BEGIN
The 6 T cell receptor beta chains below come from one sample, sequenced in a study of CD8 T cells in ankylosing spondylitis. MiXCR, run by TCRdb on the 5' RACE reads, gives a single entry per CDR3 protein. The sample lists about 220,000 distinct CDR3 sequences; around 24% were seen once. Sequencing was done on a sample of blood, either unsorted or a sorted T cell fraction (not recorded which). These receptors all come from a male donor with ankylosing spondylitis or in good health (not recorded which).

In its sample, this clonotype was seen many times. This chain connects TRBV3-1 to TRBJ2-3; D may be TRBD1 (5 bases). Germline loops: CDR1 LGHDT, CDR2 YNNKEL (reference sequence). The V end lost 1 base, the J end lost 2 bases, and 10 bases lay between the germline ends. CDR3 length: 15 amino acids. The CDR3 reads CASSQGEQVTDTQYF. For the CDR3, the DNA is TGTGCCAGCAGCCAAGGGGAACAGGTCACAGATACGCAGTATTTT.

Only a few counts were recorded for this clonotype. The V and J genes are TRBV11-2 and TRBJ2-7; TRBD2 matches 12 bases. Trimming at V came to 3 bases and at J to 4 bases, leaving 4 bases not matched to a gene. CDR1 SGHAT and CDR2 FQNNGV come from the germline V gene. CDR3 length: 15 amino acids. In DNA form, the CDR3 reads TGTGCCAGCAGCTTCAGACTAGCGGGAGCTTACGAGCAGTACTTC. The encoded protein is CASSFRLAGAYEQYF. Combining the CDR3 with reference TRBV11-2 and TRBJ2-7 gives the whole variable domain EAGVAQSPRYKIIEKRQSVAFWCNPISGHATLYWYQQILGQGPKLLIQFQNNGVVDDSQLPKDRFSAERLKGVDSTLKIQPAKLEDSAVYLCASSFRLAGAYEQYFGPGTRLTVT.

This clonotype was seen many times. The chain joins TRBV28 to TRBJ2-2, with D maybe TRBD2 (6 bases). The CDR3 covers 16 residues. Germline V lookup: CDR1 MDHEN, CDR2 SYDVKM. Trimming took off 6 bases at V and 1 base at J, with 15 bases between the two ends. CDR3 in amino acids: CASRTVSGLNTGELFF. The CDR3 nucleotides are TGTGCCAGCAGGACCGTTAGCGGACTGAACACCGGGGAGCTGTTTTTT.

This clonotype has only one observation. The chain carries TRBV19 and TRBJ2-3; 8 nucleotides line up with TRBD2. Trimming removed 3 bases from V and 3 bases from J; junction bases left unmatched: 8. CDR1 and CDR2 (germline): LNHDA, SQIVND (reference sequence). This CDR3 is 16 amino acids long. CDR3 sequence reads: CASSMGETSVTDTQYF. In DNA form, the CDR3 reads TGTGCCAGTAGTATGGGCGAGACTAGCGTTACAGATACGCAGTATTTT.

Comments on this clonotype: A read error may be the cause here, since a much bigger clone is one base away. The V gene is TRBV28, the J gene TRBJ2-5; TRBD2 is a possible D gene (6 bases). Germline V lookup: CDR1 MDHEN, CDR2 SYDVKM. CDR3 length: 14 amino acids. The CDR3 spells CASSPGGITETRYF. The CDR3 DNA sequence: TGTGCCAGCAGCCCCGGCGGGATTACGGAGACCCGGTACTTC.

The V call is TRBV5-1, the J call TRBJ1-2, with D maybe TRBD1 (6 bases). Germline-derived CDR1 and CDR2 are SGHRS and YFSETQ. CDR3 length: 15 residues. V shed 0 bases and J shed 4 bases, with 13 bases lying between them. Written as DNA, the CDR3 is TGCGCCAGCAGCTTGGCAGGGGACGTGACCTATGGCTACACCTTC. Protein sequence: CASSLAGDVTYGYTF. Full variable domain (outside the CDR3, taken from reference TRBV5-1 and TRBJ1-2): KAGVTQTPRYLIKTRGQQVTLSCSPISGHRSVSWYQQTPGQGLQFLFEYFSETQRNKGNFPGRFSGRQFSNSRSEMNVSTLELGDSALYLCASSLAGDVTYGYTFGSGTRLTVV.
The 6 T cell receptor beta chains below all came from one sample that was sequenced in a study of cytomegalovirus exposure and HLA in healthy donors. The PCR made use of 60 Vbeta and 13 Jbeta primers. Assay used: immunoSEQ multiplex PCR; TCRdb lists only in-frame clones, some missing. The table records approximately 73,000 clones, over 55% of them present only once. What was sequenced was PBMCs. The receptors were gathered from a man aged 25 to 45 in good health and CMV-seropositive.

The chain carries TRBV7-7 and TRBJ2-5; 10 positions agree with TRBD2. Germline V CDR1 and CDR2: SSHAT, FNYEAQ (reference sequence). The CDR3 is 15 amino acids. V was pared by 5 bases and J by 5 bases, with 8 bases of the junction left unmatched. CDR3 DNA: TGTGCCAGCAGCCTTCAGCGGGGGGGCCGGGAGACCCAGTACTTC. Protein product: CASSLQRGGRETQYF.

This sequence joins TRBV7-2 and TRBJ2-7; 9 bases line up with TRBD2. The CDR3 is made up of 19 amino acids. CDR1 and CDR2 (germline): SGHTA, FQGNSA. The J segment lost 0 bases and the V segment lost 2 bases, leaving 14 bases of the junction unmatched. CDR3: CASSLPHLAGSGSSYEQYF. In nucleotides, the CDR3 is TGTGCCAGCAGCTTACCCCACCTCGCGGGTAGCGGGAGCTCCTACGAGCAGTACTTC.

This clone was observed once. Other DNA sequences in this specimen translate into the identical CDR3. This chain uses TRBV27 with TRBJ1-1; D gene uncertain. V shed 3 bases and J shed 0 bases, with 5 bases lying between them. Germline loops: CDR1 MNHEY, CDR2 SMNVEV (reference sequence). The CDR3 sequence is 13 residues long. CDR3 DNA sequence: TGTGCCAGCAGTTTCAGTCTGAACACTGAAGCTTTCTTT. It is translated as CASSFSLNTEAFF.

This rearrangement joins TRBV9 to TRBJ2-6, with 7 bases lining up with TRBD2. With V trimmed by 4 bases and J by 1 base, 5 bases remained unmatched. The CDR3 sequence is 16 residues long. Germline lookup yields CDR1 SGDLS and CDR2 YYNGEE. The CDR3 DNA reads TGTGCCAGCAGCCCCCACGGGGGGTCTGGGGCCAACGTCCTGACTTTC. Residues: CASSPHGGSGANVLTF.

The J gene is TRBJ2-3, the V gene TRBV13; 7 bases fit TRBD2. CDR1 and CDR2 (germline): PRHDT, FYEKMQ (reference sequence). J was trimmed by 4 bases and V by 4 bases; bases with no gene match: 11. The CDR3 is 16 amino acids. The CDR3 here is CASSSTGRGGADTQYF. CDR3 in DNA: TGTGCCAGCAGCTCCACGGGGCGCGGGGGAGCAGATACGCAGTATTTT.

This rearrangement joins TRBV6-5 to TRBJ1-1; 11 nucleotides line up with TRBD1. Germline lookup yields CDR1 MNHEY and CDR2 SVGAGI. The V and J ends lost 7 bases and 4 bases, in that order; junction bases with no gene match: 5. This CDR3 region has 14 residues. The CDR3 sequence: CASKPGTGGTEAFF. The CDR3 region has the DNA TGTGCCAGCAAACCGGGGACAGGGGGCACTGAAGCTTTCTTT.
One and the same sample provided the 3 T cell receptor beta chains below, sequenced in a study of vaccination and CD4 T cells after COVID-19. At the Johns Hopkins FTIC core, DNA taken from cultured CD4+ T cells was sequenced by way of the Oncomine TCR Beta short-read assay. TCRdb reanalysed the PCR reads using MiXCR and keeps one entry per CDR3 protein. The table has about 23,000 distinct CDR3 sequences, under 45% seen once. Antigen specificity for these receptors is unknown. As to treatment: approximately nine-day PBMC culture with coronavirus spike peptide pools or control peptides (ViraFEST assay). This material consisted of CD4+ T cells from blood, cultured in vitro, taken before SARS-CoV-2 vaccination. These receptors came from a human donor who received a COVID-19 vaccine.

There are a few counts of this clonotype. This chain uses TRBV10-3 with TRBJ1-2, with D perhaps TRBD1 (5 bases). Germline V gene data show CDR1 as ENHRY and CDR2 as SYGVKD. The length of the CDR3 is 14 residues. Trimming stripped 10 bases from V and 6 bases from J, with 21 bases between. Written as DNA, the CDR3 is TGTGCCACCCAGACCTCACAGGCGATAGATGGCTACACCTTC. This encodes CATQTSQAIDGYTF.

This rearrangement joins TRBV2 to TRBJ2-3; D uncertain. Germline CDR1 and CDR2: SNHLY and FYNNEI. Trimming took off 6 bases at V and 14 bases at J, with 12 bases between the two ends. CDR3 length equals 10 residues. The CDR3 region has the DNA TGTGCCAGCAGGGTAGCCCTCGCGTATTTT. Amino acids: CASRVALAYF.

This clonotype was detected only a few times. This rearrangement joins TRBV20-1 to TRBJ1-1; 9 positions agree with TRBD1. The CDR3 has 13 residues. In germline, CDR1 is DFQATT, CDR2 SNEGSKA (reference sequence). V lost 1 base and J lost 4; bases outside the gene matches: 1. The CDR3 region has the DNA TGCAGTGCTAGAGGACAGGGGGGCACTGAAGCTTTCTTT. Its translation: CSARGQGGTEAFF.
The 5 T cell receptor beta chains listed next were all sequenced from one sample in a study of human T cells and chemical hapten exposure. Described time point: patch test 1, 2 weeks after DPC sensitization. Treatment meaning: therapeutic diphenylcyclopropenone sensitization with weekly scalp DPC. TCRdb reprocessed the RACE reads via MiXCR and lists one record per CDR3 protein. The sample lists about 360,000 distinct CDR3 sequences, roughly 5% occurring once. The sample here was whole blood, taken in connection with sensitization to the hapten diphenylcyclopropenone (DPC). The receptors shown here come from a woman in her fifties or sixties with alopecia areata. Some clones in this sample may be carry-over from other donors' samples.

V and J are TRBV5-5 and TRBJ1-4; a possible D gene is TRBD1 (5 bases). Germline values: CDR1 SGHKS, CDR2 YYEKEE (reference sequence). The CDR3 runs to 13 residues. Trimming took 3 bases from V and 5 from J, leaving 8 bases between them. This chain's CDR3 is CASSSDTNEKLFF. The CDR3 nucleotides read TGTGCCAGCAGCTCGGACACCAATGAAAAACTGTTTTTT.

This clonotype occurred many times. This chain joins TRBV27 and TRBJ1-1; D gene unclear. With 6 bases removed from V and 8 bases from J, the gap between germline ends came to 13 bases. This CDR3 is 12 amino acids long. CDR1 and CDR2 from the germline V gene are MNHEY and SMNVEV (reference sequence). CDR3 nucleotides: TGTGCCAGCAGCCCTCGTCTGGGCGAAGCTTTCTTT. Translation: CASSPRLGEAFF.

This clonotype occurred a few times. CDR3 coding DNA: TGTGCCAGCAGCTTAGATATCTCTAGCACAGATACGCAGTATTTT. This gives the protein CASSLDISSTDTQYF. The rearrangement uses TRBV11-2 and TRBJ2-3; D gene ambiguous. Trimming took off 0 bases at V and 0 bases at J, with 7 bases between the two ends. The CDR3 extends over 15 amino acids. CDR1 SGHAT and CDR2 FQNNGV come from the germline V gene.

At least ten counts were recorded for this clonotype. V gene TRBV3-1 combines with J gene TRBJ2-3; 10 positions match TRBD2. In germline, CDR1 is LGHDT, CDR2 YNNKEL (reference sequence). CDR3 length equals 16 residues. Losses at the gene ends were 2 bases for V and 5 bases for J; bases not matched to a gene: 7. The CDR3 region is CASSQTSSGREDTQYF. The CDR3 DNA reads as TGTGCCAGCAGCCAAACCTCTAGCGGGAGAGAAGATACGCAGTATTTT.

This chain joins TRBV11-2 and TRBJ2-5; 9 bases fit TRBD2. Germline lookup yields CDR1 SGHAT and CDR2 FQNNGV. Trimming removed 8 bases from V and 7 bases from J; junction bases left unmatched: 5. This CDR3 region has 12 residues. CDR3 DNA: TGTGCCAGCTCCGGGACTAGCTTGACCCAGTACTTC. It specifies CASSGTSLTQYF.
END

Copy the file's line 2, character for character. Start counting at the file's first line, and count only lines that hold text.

In its sample, this clonotype was seen many times. This chain connects TRBV3-1 to TRBJ2-3; D may be TRBD1 (5 bases). Germline loops: CDR1 LGHDT, CDR2 YNNKEL (reference sequence). The V end lost 1 base, the J end lost 2 bases, and 10 bases lay between the germline ends. CDR3 length: 15 amino acids. The CDR3 reads CASSQGEQVTDTQYF. For the CDR3, the DNA is TGTGCCAGCAGCCAAGGGGAACAGGTCACAGATACGCAGTATTTT.